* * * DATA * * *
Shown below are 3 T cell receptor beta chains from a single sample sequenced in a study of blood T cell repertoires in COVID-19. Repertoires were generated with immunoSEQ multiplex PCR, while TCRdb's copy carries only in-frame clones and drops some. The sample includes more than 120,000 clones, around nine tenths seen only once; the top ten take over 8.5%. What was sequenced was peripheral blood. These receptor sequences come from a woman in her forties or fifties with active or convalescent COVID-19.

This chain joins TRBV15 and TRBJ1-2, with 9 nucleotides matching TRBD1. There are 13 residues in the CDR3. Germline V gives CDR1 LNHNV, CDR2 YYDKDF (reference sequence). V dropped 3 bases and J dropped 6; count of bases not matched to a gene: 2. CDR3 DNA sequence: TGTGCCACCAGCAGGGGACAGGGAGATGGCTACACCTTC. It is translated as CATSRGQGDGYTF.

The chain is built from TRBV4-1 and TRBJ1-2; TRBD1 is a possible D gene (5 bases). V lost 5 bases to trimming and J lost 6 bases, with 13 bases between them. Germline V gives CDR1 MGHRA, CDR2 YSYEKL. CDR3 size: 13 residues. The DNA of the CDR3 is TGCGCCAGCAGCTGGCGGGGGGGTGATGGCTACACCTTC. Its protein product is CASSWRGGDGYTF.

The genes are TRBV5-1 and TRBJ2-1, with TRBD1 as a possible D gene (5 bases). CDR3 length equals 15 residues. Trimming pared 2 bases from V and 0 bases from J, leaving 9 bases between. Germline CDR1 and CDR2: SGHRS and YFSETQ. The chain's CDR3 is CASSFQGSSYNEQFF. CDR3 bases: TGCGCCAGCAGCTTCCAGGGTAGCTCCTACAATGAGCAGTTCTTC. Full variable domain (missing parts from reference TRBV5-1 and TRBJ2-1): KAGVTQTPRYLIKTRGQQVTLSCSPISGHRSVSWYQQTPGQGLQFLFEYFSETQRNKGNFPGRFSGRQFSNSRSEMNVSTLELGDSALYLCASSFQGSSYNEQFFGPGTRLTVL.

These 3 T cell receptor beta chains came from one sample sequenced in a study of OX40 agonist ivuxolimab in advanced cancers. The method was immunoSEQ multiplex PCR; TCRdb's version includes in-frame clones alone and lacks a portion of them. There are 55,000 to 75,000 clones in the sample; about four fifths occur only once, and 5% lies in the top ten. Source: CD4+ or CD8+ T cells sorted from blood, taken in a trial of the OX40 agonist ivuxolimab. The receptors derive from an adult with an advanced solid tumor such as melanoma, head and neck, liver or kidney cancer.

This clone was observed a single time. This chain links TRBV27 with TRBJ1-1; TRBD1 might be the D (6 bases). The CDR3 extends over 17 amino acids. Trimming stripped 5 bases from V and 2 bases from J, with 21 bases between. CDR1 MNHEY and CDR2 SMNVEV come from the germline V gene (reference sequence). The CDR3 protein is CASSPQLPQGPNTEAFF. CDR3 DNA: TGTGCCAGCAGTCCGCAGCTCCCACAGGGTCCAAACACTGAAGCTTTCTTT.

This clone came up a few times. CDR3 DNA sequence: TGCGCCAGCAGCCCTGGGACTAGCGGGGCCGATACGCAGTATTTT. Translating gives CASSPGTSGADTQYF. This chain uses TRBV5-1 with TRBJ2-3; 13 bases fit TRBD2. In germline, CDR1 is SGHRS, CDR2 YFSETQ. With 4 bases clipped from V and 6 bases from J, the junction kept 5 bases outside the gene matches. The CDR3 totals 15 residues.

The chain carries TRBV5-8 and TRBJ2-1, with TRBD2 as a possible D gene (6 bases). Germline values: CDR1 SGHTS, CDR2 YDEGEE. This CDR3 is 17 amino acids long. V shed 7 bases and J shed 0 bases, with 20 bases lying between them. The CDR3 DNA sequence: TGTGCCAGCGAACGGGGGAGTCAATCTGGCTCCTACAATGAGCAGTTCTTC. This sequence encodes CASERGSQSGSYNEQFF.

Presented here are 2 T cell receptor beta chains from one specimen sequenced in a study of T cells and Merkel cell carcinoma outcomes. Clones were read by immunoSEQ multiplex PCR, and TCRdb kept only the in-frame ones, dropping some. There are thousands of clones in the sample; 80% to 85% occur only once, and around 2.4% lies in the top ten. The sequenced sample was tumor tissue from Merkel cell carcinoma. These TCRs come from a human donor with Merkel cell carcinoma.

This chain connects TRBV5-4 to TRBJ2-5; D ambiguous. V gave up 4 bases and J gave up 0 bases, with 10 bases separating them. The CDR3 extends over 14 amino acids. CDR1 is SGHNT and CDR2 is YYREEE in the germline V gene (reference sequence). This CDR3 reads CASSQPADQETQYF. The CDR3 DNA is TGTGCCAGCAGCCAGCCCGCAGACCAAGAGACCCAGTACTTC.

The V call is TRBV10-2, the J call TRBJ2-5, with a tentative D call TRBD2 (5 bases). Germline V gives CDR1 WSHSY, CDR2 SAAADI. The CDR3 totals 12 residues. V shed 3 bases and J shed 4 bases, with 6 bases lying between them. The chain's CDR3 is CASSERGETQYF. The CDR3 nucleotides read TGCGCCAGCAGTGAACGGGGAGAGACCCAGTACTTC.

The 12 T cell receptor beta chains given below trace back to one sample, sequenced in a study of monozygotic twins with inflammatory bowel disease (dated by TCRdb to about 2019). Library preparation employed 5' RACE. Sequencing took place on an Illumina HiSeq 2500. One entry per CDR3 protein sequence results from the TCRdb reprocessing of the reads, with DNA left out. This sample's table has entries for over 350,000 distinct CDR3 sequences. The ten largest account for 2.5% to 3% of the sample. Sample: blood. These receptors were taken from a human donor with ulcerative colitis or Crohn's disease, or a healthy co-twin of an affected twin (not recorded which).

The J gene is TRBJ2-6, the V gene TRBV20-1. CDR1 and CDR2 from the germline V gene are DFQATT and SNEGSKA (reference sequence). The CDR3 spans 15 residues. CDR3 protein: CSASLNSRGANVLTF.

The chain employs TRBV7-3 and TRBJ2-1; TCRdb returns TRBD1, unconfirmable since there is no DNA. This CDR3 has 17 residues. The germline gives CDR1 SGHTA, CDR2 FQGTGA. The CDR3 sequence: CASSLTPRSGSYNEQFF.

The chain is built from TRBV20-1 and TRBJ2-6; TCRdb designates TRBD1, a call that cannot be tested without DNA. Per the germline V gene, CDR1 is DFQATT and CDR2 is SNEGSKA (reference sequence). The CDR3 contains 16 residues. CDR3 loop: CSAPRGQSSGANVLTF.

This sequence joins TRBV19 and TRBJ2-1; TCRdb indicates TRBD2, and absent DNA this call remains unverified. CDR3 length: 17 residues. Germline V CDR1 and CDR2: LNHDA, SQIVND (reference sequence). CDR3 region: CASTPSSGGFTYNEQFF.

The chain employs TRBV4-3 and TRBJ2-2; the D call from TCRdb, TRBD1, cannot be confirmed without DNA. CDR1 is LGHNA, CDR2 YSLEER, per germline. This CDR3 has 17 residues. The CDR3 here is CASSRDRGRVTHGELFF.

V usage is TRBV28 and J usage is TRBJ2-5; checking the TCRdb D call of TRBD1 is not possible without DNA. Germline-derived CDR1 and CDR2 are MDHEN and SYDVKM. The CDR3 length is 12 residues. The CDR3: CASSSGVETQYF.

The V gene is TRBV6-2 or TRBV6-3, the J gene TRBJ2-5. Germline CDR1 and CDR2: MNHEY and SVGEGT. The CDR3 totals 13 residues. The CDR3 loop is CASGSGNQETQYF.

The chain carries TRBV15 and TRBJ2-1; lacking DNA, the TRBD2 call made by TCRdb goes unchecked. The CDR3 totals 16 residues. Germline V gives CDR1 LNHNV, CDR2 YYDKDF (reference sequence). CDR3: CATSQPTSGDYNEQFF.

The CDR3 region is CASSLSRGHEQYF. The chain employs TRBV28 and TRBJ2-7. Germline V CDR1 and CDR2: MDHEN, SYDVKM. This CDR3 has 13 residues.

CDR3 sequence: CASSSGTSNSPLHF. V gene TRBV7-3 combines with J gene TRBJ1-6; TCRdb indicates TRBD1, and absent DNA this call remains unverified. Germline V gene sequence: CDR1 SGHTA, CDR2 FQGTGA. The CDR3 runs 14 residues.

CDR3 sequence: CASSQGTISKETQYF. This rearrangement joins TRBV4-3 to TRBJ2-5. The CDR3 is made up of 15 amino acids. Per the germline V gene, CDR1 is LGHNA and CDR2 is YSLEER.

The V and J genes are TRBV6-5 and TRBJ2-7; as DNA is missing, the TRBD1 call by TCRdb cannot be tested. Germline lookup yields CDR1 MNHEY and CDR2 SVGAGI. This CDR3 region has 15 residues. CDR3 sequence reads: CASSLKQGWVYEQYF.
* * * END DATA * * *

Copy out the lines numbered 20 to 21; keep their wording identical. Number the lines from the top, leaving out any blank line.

The chain carries TRBV15 and TRBJ2-1; lacking DNA, the TRBD2 call made by TCRdb goes unchecked. The CDR3 totals 16 residues. Germline V gives CDR1 LNHNV, CDR2 YYDKDF (reference sequence). CDR3: CATSQPTSGDYNEQFF.

The CDR3 region is CASSLSRGHEQYF. The chain employs TRBV28 and TRBJ2-7. Germline V CDR1 and CDR2: MDHEN, SYDVKM. This CDR3 has 13 residues.